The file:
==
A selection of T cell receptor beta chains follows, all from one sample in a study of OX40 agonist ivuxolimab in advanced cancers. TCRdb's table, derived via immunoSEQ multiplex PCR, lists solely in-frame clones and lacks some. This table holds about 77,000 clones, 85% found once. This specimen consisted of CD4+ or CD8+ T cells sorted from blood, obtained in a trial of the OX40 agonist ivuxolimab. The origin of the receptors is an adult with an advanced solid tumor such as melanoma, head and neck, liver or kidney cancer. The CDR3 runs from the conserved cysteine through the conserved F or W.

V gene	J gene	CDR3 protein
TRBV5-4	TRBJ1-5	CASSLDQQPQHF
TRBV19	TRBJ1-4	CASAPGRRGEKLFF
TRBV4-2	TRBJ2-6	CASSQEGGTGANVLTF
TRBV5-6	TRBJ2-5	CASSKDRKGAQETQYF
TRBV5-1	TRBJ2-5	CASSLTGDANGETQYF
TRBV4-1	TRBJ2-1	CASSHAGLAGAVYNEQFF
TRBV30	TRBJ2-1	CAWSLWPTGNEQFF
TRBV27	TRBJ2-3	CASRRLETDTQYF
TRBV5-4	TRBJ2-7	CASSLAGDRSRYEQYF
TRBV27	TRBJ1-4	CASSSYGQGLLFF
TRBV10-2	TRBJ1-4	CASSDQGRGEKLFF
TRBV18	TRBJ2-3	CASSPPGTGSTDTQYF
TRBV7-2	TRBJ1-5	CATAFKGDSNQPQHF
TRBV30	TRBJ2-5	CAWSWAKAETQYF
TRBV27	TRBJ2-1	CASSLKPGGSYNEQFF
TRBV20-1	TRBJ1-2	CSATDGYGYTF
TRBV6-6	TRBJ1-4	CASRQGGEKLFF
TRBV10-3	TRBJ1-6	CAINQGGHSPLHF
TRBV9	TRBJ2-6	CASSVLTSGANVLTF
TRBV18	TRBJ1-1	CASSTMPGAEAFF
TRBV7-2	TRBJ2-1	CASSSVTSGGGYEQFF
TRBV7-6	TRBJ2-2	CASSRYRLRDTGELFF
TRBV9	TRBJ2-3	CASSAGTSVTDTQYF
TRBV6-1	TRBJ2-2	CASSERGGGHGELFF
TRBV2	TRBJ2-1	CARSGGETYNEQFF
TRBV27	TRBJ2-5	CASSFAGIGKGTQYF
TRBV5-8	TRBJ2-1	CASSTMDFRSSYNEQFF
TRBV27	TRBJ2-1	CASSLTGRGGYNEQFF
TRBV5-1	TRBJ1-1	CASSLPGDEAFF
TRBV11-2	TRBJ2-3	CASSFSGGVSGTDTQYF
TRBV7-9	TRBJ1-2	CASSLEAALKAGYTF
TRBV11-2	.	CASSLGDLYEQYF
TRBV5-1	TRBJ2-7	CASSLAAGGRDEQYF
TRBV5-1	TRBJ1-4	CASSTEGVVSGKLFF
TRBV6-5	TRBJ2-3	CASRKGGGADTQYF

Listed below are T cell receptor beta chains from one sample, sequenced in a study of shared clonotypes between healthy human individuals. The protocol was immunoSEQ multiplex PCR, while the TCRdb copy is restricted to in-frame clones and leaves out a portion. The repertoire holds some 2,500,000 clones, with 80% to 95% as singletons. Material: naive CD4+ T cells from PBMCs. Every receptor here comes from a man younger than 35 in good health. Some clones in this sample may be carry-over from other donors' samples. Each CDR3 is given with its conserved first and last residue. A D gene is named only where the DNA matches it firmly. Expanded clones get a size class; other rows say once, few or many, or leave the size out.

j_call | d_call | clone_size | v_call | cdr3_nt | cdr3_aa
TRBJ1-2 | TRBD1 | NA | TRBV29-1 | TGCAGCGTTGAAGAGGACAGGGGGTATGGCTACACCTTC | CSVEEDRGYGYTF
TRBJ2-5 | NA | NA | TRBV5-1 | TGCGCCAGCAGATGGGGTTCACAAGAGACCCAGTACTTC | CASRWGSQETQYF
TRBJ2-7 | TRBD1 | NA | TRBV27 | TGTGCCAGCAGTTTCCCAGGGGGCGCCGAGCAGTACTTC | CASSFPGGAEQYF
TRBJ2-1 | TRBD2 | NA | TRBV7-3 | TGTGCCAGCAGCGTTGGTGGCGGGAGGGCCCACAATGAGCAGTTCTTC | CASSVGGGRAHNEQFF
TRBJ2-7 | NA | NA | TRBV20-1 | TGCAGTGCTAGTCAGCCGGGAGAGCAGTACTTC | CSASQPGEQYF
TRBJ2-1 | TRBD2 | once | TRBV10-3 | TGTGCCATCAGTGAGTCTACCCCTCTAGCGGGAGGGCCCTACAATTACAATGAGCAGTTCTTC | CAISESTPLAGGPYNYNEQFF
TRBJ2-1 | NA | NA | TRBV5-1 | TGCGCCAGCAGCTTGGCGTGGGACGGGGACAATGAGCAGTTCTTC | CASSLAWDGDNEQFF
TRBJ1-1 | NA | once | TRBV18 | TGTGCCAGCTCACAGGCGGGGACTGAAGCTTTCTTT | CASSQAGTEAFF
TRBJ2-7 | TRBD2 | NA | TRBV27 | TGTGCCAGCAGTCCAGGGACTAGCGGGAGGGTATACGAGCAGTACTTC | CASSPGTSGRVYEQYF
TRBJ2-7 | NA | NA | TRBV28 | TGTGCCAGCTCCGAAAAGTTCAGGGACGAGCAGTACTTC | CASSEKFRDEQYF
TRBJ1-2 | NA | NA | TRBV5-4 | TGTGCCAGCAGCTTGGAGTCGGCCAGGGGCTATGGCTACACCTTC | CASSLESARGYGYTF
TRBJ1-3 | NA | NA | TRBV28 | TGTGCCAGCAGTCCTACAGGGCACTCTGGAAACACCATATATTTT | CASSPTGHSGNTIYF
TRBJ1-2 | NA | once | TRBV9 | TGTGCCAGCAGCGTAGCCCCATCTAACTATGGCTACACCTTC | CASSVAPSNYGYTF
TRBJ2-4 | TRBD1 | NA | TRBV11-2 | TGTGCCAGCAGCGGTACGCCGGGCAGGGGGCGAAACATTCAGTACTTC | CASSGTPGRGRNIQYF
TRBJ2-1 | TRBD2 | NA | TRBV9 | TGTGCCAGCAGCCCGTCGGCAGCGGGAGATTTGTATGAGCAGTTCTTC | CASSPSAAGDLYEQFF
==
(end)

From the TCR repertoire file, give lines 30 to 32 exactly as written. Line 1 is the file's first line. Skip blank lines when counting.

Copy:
TRBV27	TRBJ2-1	CASSLTGRGGYNEQFF
TRBV5-1	TRBJ1-1	CASSLPGDEAFF
TRBV11-2	TRBJ2-3	CASSFSGGVSGTDTQYF